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Mandates and Democracy By Susan C. Stokes (University of Chicago)

Mandates and Democracy

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If politicians want to be reelected or see their party reelected at the end of their term, why would they impose unpopular policies? Susan Stokes develops a model of policy switches and tests it with statistical and qualitative data from Latin American elections over the last two decades.
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Mandates and Democracy Summary


Mandates and Democracy: Neoliberalism by Surprise in Latin America by Susan C. Stokes (University of Chicago)

Sometimes politicians run for office promising one set of policies, and if they win, switch to very different ones. Latin American presidents in recent years have frequently run promising to avoid pro-market reforms and harsh economic adjustment, then win and transform immediately into enthusiastic market reformers. Does it matter when politicians ignore the promises they made and the preferences of their constituents? If politicians want to be reelected or see their party reelected at the end of their term, why would they impose unpopular policies? Susan Stokes develops a model of policy switches and tests it with statistical and qualitative data from Latin American elections over the last two decades. She concludes that politicians may change policies because unpopular policies are best for constituents and best serve their own political ambitions. Nevertheless, even though good representatives sometimes switch policies, abrupt change tends to erode the quality of democracy.

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Mandates and Democracy Reviews


"This methodologically sophisticated volume is an outstanding contribution to understanding mandate switching, and to theory building on the electoral and policymaking connection. It is well rooted in the contemporary literature on representation, but also in a deep understanding of the philosophical roots of mandate theories in the work of Edmund Burke, James Madison, and John Stuart Mill." Latin American Research Review
"Mandates and Democracy is a useful book for those concerned with Latin American democratic institutions and political behavior. Stokes's careful use of formal methodology combined with gestaltlich understanding of particular elections is a model that graduate and advanced undergraduate students would do well to emulate." Journal of Politics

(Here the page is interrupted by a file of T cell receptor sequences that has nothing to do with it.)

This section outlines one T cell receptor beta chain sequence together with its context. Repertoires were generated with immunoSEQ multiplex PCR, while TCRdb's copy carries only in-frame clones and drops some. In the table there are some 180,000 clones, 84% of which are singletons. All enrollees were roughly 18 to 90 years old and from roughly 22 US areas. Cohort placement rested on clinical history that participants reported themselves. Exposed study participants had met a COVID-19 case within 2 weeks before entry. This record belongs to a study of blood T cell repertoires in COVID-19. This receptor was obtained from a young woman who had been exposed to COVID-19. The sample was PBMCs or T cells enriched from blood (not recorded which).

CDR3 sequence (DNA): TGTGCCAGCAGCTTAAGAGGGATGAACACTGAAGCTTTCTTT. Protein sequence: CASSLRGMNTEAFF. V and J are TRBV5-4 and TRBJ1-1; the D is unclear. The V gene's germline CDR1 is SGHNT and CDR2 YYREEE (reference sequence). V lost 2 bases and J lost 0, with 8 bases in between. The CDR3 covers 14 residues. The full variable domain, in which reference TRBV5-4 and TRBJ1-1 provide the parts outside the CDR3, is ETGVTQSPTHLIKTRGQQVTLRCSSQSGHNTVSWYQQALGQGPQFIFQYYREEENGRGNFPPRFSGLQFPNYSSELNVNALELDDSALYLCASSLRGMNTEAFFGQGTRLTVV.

"Stokes's work is impressive for its all-too-rare combination of posing questions inspired by normative theory...Few scholars have a comparable vision and set of tools with which to address the implications for democracy when citizens are deprived of the opportunity to express themselves on the political alternatives available to them. With Mandates and Democracy...Stokes cements her position as one of the leading contemporary scholars of comparative democracy." Political Science Quarterly
"...nuanced and sophisticated.... Stokes leads scholars toward the analysis of crucial and ideational phenomena and thus breaks new ground for comparative politics." Perspectives on Politics
"This exceedingly timely volume presents solid scholarship and thus is broadly recommended." Choice
"Stokes is thus able to classify election campaigns as either efficiency-oriented, that is, in favor of market reforms, or welfare-oriented, that is, against them." Comparative Politics, Andrew Roberts, The Quality of Politics _

Table of Contents


1. Elections, mandates, and representation; 2. Electoral politics and economic policy in Latin America; 3. Explaining policy switches; 4. Are parties what's wrong with democracy in Latin America?: neoliberalism without mandates: citizens respond; 5. Mandates and democratic theory; 6. Summary, predictions, unsettled questions; References.

Additional information

GOR010625200
Mandates and Democracy: Neoliberalism by Surprise in Latin America by Susan C. Stokes (University of Chicago)
Susan C. Stokes (University of Chicago)
Cambridge Studies in Comparative Politics
Used - Very Good
Paperback
Cambridge University Press
2001-08-13
238
0521805112
9780521805117
Winner of Best Book Award, Comparative Democratization Section, American Political Science Association 2003 Winner of George H. Hallett Award, Representation and Electoral Systems Section, American Political Science Association 2016 Joint winner of Mattei Dogan Foundation Prize in European Political Sociology, Society of Comparative Research 2002
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